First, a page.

Economy

CMA mulls guarantee scheme to help small businesses raise funds

cma

Capital Markets Authority regulatory and policy director Luke Ombara. PHOTO | SALATON NJAU | NMG

alushula

Summary

  • The Capital Markets Authority (CMA) plans to form a credit guarantee scheme to help small and medium-sized (SMEs) firms raise money without exposing investors such as bondholders to losses.
  • Director of policy and regulation at CMA Luke Ombara said in a virtual briefing Tuesday the scheme would help lift the waning bond appetite, especially when SMEs seek capital from the Nairobi Securities Exchange (NSE).
  • CMA wants the scheme to run like the recently gazetted State credit guarantee scheme that targets to help SMEs access money from banks by using the scheme as collateral.

The Capital Markets Authority (CMA) plans to form a credit guarantee scheme to help small and medium-sized (SMEs) firms raise money without exposing investors such as bondholders to losses.

Director of policy and regulation at CMA Luke Ombara said in a virtual briefing Tuesday the scheme would help lift the waning bond appetite, especially when SMEs seek capital from the Nairobi Securities Exchange (NSE).

CMA wants the scheme to run like the recently gazetted State credit guarantee scheme that targets to help SMEs access money from banks by using the scheme as collateral.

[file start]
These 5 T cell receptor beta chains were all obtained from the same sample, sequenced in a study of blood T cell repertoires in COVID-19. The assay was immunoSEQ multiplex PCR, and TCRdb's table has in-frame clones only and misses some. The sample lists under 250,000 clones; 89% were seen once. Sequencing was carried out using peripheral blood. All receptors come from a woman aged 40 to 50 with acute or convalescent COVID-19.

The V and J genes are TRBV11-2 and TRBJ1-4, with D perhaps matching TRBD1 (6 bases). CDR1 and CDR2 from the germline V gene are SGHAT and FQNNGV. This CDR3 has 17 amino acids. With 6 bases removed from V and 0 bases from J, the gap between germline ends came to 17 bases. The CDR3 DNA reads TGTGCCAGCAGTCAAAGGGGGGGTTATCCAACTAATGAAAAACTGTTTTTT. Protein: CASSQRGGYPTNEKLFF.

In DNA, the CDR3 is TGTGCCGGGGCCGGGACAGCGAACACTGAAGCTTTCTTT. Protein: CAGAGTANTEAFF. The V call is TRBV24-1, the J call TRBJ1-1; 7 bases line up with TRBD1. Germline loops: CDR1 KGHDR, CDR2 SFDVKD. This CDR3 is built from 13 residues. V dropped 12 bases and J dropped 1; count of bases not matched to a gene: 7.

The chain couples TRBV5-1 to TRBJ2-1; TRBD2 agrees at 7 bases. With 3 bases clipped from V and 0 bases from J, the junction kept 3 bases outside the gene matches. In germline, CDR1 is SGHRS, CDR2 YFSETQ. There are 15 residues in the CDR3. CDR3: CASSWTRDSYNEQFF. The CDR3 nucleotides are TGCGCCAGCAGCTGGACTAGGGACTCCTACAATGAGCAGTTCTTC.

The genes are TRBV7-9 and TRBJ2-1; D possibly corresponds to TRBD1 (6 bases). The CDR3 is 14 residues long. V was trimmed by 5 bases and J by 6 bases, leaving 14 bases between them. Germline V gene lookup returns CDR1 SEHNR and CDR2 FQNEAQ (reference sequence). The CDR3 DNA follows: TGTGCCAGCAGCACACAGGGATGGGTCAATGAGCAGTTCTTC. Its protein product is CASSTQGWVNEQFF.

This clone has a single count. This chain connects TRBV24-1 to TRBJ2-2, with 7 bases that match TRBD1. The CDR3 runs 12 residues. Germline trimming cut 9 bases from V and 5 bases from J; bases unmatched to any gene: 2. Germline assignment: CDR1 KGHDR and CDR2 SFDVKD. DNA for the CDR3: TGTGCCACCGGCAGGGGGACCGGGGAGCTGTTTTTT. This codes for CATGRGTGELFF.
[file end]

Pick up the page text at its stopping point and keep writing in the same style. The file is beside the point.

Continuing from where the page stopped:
“We want to have a special scheme to support issuance of instruments to SMEs or expand the scope of the recently gazetted scheme to include capital market credit for SMEs,” said Mr Ombara.

“The option will be for the industry to set aside funds as a guarantee scheme to support SME raise funds through capital market that is backed with this scheme.”

The CMA did not give details on the size of the fund it hopes can boost the attractiveness of SMEs to investors given that the scheme will shield them from losses.

This comes at a time the corporate bond market activity has declined and firms such as TransCentury looking to exit the bourse to get funding from private equity firms.

The default of bond payment by firms such as Chase Bank, Imperial bank and Kaluworks has made investors develop cold feet as they seek to lend to only stable firms.

Investors are still seeking recourse on their Sh4.82 billion and Sh2 billion Chase and Imperial bonds respectively after the two banks sunk into receivership.

Data from the CMA shows there were only six outstanding commercial papers valued at Sh38.1 billion at the end of December last year against 20 commercial papers valued at Sh61.9 billion at the end of 2018.

The outstanding commercial papers dropped to five — Stanbic Bank, NCBA, East African Breweries, Family Bank and Real People after Centum Investment fund cleared its five-year Sh6.6 bond early June.

NCBA has also announced that it will redeem its Sh7 billion medium-term note mid next month, to leave outstanding bonds at four.